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9 Things You Should Know About Your Caffeine Habit

A chat with Murray Carpenter, author of the book "Caffeinated: How Our Habit Helps, Hurts, and Hooks Us"

The following article first appeared on Mother Jones. For more great content, click here to subscribe. 

Even if you're not among the  63 percent of Americans who drink coffee every day, caffeine is hard to avoid. It's all over your corner store, from energy drinks to colas and bottles of iced tea to cans of Starbucks " Refreshers." For a while there, it was looking like even  your gum was going to be caffeinated.

But despite its pervasiveness, we still understand little about the stuff. It doesn't help that the beverage industry hopes to keep it that way; for instance, though energy drink sales have skyrocketed in recent years, their manufacturers aren't required to label how much caffeine their products contain. Meanwhile, emergency room visits related to energy drink use  increased more than tenfold between 2005 to 2009.

In his new book,  Caffeinated: How Our Daily Habit Helps Us, Hurts, and Hooks Us, out March 13, journalist Murray Carpenter takes on this mysterious substance. He toured Colombian coffee fields, Chinese tea lounges, and factories pumping out synthetic caffeine for soft drinks, interviewing FDA regulators, industry spokesmen, neuroscientists, and cacao cultivators. I chatted with Carpenter about how much caffeine is healthy, where the industry stands on labeling, and the most pretentious coffee preparation he's observed. Here were some of the biggest takeaways.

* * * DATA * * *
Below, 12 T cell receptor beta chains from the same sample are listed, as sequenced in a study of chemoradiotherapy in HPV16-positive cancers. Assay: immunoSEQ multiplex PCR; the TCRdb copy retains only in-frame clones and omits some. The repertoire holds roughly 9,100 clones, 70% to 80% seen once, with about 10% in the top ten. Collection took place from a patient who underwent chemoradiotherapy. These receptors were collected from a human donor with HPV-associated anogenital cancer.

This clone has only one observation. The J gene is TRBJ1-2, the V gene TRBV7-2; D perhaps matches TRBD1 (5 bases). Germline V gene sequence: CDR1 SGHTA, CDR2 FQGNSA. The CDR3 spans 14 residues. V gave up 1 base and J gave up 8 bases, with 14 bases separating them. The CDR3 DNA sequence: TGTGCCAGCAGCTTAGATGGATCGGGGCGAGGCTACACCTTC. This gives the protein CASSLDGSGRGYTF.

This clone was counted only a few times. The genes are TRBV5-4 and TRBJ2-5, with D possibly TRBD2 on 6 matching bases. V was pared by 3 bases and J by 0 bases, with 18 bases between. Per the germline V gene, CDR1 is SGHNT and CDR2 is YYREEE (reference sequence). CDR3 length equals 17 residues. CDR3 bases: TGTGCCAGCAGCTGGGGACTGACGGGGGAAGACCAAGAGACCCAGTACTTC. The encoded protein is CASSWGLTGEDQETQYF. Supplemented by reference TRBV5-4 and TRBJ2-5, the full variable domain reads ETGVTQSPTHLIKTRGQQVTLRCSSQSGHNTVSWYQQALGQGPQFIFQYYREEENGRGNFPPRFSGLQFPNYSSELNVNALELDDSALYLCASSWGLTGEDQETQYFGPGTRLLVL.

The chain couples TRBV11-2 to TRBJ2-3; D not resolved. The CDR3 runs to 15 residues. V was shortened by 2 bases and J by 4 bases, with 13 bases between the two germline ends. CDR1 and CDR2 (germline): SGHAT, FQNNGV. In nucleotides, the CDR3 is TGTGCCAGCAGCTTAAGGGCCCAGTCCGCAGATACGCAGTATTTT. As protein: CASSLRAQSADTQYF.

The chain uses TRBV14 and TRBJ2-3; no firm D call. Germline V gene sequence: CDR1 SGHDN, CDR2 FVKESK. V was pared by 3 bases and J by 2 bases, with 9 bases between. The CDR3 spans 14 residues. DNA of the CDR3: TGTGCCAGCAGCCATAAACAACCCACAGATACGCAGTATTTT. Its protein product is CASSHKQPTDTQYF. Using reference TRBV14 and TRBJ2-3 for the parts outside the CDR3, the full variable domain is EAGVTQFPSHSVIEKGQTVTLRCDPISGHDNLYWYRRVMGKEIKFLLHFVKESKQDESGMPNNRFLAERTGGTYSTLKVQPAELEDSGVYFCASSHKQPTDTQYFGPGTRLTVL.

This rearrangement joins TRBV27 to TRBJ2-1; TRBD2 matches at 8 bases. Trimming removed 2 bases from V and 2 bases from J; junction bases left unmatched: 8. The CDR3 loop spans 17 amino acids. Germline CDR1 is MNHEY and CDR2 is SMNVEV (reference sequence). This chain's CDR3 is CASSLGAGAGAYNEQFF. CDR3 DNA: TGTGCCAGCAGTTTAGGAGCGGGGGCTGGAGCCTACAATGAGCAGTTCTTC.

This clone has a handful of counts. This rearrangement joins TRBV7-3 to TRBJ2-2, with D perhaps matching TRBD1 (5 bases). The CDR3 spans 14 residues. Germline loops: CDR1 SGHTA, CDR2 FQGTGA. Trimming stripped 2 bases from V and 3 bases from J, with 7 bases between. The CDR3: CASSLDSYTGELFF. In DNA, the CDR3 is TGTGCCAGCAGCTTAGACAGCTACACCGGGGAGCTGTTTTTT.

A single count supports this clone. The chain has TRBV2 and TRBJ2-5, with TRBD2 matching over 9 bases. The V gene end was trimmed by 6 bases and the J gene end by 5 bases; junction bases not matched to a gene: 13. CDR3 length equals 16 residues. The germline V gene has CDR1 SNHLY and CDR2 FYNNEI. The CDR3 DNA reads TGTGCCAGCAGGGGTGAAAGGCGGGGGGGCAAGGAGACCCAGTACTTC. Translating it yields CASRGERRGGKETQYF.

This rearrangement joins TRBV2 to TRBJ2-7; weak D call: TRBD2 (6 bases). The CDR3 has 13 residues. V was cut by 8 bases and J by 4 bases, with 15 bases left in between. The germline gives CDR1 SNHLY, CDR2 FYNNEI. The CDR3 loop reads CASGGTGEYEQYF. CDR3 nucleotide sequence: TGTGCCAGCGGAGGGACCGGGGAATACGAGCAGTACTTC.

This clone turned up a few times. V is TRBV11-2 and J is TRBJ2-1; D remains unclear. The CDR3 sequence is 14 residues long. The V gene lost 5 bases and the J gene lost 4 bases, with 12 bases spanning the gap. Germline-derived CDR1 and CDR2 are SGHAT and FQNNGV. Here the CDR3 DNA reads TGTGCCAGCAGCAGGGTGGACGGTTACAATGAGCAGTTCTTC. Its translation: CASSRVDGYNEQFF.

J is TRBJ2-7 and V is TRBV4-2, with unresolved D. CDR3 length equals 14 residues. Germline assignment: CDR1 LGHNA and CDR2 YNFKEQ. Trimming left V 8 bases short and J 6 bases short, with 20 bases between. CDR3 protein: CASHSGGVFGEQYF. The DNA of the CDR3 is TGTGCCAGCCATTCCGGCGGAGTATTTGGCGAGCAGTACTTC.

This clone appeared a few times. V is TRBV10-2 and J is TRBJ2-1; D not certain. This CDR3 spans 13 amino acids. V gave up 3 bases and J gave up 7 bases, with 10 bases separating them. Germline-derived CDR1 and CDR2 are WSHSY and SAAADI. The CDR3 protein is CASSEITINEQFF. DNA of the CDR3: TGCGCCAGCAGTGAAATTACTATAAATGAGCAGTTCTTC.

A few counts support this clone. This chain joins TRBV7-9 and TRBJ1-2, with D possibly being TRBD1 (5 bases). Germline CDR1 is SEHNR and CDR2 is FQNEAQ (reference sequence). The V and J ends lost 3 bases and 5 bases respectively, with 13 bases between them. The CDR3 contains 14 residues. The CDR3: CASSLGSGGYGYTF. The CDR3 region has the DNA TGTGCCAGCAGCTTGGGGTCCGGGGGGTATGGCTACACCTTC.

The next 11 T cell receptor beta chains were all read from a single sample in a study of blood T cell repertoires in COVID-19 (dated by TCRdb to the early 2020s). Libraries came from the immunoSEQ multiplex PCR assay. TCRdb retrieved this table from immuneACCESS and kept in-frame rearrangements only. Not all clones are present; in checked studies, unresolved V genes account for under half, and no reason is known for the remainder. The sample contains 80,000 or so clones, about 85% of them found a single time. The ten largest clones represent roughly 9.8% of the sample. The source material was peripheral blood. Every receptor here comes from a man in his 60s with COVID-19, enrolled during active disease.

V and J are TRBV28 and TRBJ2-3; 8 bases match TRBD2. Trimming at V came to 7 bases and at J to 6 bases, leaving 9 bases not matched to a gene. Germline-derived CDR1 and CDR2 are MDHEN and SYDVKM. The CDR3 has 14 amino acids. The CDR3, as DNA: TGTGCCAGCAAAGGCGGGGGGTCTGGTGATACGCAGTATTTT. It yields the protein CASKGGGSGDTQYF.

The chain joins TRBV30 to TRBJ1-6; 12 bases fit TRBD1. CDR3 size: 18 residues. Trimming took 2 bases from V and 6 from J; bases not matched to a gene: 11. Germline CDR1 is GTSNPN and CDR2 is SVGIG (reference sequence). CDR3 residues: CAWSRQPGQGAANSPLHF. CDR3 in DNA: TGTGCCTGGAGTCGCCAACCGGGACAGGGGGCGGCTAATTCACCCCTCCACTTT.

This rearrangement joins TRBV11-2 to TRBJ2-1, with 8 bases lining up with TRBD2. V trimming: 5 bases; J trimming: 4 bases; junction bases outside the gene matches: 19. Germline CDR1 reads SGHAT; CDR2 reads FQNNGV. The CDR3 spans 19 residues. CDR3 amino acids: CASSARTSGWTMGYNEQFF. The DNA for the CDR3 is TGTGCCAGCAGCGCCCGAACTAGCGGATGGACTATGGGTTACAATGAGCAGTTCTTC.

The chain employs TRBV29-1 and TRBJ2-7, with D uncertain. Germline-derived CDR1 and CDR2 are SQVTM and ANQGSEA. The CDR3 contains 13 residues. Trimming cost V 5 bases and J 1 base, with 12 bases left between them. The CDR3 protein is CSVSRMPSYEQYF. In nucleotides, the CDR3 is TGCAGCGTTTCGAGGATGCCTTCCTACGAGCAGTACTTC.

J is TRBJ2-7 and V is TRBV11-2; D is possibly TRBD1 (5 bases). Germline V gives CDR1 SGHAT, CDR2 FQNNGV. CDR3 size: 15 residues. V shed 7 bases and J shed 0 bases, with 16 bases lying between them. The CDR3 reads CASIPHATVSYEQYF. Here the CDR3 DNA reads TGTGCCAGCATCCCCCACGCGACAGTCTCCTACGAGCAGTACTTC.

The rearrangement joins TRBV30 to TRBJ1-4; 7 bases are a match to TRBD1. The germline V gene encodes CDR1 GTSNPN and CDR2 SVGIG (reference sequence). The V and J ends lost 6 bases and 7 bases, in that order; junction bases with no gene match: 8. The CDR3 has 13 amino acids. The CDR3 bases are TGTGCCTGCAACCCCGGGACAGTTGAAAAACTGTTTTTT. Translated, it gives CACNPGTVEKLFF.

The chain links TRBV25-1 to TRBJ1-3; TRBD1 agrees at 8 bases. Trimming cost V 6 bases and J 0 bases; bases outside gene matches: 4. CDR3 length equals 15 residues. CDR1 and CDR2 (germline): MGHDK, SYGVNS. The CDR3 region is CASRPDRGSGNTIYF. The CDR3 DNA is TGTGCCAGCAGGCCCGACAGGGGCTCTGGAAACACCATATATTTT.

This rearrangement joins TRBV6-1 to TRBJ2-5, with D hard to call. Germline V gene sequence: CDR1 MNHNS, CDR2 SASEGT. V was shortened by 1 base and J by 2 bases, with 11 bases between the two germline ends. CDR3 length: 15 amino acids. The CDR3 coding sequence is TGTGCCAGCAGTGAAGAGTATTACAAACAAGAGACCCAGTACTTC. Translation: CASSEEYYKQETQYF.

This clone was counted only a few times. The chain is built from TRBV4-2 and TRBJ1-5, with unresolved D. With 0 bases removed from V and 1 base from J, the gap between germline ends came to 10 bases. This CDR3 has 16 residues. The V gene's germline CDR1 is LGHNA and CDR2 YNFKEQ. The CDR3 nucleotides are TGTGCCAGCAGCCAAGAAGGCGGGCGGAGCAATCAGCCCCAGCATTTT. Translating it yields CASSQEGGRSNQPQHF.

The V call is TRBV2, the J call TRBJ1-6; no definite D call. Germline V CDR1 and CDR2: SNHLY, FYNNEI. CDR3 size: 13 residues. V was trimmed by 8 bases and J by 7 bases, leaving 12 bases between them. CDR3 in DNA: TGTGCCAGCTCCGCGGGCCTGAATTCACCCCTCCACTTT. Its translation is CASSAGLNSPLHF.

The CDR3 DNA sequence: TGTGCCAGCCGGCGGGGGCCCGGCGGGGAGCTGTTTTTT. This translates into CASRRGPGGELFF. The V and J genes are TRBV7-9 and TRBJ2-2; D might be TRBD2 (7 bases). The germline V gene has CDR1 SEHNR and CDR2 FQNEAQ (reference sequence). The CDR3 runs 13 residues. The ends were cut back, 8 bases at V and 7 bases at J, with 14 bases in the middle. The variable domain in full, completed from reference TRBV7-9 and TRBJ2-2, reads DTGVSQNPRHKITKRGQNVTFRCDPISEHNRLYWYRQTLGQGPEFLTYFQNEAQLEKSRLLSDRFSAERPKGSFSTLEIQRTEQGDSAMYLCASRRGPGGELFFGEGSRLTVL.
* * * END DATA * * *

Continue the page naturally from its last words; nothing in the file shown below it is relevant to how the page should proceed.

1. A healthy daily dose of caffeine can be very different depending on who you are.

"When doctors talk about moderate caffeine use, they talk about somewhere in the range of 300 to 400 milligrams. Most coffee drinkers tend to be in that range. Beyond that: 300 milligrams to one person might be perfect, but it might send another one through the roof. It varies so much, depending on your size, if you're a smoker, if you have a genetic predisposition to metabolize caffeine slowly. It would be foolish to say X is the perfect amount or X is too much.

"Women on birth control metabolize caffeine twice as slowly—which means they get double the jolt from the same cup of coffee. And smokers metabolize it twice as fast. There are some people with a genetic predisposition to metabolize caffeine slowly. Those are the people who are going to be super sensitive to caffeine."1. A healthy daily dose of caffeine can be very different depending on who you are. 

2. There's no standard amount of caffeine in each cup of coffee—even within the same brand. 

"Starbucks gives an approximation of 20 milligrams per ounce. One 16-oounce cup of Starbucks puts you at about 320 milligrams of caffeine. One 16-ounce cup of Starbucks is for many Americans a good daily dose of caffeine.

"One researcher found that a 16-ounce cup had 560 milligrams of caffeine. The researcher, Bruce Goldberger,  went to the same Starbucks and ordered the same blend of coffee for six days, and found that the levels varied more than twofold. He's not the only one to have found those things. Even espresso shots, which are much more regimented, can vary."

3. Caffeinated beverage manufacturers are not required by the Food and Drug Administration to label how much caffeine is contained in their product.

"If you market a product as a food or a supplement, they still don't have a requirement that you label the amount of the quantity of caffeine in the product. There's some voluntary labeling initiatives underway: The American Beverage Association has recommended bottlers do that, but you can still find energy drinks that don't tell you how much caffeine is in them.

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